Panadapter hump
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Posted Wednesday, April 18, 2007 9:05 PM
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Remarkable difference between Power SDR and recent SDR-X panadapter displays with respect to the "hump" that can be seen on the panadapter display about -11Khz from VFO setting.

PowerSDR:

SDR-X:

Way to go! "Hump" is all but gone on the new alpha software.

Post #261
Posted Friday, April 20, 2007 3:56 AM
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Hi Craig,

Good work. As I am presenting the SDR-1000 used as clubstation to a bunch of operators,
I always hear the question: What is that "hill" down there.

The example that you are presenting has obviously a quite bad ground loop with more the 20 dB
difference min to max. Our SDR-1000 -11kHz "hill" is not as bad as yours, but it is also existent.

The question that want to ask: Do you simply flatten the hill on the panorama display side or is
a software improvement atacking the causation ?

To explanain my question: If you have an SSB signal at lets say - 20kHz distance to your selected
actual frequency and start to push the background of the panorama to get that SSB Signal inside
your filter. What happens with that SSB signal as it passes the area of - 11 kHz. Will it dissapear and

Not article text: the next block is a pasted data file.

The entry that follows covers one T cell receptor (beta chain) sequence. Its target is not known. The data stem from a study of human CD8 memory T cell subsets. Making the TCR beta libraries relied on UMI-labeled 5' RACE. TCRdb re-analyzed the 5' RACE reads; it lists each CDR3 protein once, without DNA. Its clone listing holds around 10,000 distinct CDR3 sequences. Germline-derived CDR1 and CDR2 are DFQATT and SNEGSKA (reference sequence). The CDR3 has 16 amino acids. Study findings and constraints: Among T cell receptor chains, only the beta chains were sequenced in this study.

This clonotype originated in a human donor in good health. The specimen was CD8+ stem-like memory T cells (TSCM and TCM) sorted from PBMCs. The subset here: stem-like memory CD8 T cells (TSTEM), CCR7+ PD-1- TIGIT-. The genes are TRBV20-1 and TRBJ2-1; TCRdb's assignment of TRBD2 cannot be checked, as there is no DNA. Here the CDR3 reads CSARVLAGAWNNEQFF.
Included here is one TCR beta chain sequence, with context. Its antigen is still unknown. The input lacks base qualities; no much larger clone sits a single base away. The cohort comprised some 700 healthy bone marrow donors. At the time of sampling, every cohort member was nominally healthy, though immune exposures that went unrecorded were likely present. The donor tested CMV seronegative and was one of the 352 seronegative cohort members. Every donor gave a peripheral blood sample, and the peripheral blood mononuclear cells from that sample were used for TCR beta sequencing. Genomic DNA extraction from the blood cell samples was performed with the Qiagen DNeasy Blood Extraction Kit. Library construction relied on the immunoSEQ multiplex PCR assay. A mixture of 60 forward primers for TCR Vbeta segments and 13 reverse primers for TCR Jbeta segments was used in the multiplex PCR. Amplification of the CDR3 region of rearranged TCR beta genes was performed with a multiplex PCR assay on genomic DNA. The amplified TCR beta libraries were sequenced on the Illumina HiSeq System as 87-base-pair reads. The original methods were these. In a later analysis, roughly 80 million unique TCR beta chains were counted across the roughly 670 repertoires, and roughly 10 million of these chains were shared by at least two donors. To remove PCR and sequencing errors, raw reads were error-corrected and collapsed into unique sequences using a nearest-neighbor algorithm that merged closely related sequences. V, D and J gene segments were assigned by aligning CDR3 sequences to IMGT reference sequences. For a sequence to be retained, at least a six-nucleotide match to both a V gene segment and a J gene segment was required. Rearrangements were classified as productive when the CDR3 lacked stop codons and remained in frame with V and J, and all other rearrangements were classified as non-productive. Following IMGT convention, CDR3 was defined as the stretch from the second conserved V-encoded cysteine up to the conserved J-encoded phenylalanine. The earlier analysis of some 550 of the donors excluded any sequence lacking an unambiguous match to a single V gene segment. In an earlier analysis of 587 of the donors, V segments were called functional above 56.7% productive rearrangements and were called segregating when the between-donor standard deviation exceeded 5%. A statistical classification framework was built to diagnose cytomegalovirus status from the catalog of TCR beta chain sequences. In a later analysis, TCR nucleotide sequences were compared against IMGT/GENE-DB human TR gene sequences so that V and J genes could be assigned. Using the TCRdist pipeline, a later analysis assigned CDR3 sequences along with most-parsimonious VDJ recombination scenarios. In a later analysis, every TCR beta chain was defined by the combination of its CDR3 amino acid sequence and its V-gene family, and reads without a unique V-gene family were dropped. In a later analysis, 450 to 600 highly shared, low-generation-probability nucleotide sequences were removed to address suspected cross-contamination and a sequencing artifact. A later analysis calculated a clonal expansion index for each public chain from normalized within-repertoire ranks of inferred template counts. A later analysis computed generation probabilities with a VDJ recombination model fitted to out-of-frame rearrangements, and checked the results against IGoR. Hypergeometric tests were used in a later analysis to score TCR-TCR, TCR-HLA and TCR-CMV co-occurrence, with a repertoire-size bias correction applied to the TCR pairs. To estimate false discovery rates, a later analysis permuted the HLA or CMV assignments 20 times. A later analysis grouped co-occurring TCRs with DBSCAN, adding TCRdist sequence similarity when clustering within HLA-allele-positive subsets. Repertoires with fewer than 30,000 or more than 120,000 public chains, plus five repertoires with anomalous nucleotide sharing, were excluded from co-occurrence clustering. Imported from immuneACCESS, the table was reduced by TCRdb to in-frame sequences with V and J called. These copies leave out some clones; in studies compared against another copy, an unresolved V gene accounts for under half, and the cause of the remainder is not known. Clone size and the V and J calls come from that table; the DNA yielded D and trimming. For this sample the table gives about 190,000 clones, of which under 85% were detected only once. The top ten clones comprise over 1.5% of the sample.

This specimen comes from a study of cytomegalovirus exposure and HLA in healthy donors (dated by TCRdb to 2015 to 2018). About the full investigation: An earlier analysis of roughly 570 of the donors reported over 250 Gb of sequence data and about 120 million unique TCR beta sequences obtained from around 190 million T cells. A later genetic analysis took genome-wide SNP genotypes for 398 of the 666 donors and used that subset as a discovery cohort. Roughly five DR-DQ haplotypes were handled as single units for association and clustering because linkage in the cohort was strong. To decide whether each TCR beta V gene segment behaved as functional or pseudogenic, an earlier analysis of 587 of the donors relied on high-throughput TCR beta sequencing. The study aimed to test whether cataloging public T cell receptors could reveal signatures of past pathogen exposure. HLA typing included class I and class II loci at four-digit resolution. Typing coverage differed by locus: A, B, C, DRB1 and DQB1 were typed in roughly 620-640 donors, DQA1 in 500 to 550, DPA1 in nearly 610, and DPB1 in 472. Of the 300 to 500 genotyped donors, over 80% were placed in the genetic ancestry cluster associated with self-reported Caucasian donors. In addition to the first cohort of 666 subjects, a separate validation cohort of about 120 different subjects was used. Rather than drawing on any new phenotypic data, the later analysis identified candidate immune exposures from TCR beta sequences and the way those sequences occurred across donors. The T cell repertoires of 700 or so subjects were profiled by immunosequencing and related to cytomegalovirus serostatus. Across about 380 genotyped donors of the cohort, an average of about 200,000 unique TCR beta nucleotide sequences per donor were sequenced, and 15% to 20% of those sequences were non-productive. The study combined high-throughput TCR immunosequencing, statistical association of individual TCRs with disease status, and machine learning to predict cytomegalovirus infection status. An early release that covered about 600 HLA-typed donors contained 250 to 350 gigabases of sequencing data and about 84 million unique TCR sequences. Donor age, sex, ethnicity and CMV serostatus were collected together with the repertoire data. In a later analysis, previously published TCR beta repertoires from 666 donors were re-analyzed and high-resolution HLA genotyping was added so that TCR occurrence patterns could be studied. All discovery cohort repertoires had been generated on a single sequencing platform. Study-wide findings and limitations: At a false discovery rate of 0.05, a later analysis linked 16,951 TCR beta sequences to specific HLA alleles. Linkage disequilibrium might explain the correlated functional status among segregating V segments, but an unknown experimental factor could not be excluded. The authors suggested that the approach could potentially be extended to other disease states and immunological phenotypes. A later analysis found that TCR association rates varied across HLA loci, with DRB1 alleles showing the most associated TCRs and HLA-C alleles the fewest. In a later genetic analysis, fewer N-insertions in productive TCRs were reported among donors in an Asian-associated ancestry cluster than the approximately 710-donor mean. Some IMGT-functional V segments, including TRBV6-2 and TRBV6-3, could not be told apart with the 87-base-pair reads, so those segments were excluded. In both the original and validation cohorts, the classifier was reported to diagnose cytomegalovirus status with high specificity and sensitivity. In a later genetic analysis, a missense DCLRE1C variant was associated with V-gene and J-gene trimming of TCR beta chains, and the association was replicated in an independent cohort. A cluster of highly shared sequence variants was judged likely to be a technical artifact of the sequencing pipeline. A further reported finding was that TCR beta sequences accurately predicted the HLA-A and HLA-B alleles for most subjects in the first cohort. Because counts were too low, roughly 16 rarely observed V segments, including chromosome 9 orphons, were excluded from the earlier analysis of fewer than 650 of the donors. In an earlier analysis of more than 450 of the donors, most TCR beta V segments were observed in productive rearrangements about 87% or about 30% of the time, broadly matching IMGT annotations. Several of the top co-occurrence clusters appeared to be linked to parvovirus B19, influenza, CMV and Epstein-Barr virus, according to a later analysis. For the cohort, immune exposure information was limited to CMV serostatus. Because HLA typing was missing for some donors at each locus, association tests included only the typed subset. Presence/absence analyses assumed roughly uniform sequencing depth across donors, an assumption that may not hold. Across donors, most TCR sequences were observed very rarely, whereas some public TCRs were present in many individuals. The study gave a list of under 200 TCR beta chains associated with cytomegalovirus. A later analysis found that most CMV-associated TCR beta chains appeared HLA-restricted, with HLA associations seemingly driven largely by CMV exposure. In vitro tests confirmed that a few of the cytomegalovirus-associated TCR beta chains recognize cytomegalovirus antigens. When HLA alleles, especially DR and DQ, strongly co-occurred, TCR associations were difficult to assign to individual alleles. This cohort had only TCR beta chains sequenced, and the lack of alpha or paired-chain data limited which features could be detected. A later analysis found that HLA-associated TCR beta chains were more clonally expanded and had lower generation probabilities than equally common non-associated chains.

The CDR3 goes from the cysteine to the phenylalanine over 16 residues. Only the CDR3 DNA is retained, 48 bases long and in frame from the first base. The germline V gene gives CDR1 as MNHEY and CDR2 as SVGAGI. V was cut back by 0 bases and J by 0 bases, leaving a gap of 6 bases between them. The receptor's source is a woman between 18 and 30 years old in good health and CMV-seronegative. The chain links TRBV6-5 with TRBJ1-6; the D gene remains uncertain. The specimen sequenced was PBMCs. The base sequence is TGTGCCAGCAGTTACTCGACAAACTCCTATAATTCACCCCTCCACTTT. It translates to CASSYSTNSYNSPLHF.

and then grow again to its former size as it aproaches your filter ? Or will it stay all the time in its
real altitude of lets say for example -70 dBm ?

73 de DK9NW Bernhard
Post #262
Posted Saturday, April 21, 2007 9:25 PM
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Bernhard,

I must admit that the image of the panadapter that I showed with the large hump is the worst case. Most of the time, I see only a narrow "hill" that is 20-30 dBm above the noise. It does not impact on receiver performance. It looks like a signal on the panadapter display. One can track another signal through this "hump", as you suggested. However, this is hard to do because the hump jumps 3kHz when the DDS frequency changes. To answer your question: I believe that I can see the signal superimposed on the panadapter hump without a change in perceived amplitude on the display. That is, a -70 dBm signal remains -70dBm when it is superimposed on the hump. I will make some additional observations on this to verify this.

Finally, I want to point out that the severe looking hump that I posted occurs at high frequencies, and high pre-amp settings, and can swamp my sound card causing a thumping sound even though it is 11 KHz away. The new branch of software has removed this severe hump.

I point this out to illustrate that at least some of the hump for some users may NOT be due only to ground loops, but to a peculiar effect of the software processing that has been corrected by a recent change in the new branch (SDR-X). My guess is that it may have something to do with Bob's (N4HY) moving the DSP oscillator after the DDS and HW Filters in SVN 1143. (But this is only speculation on my part).

I hope this helps or is of some use to you.

73

Craig

KC2LFI

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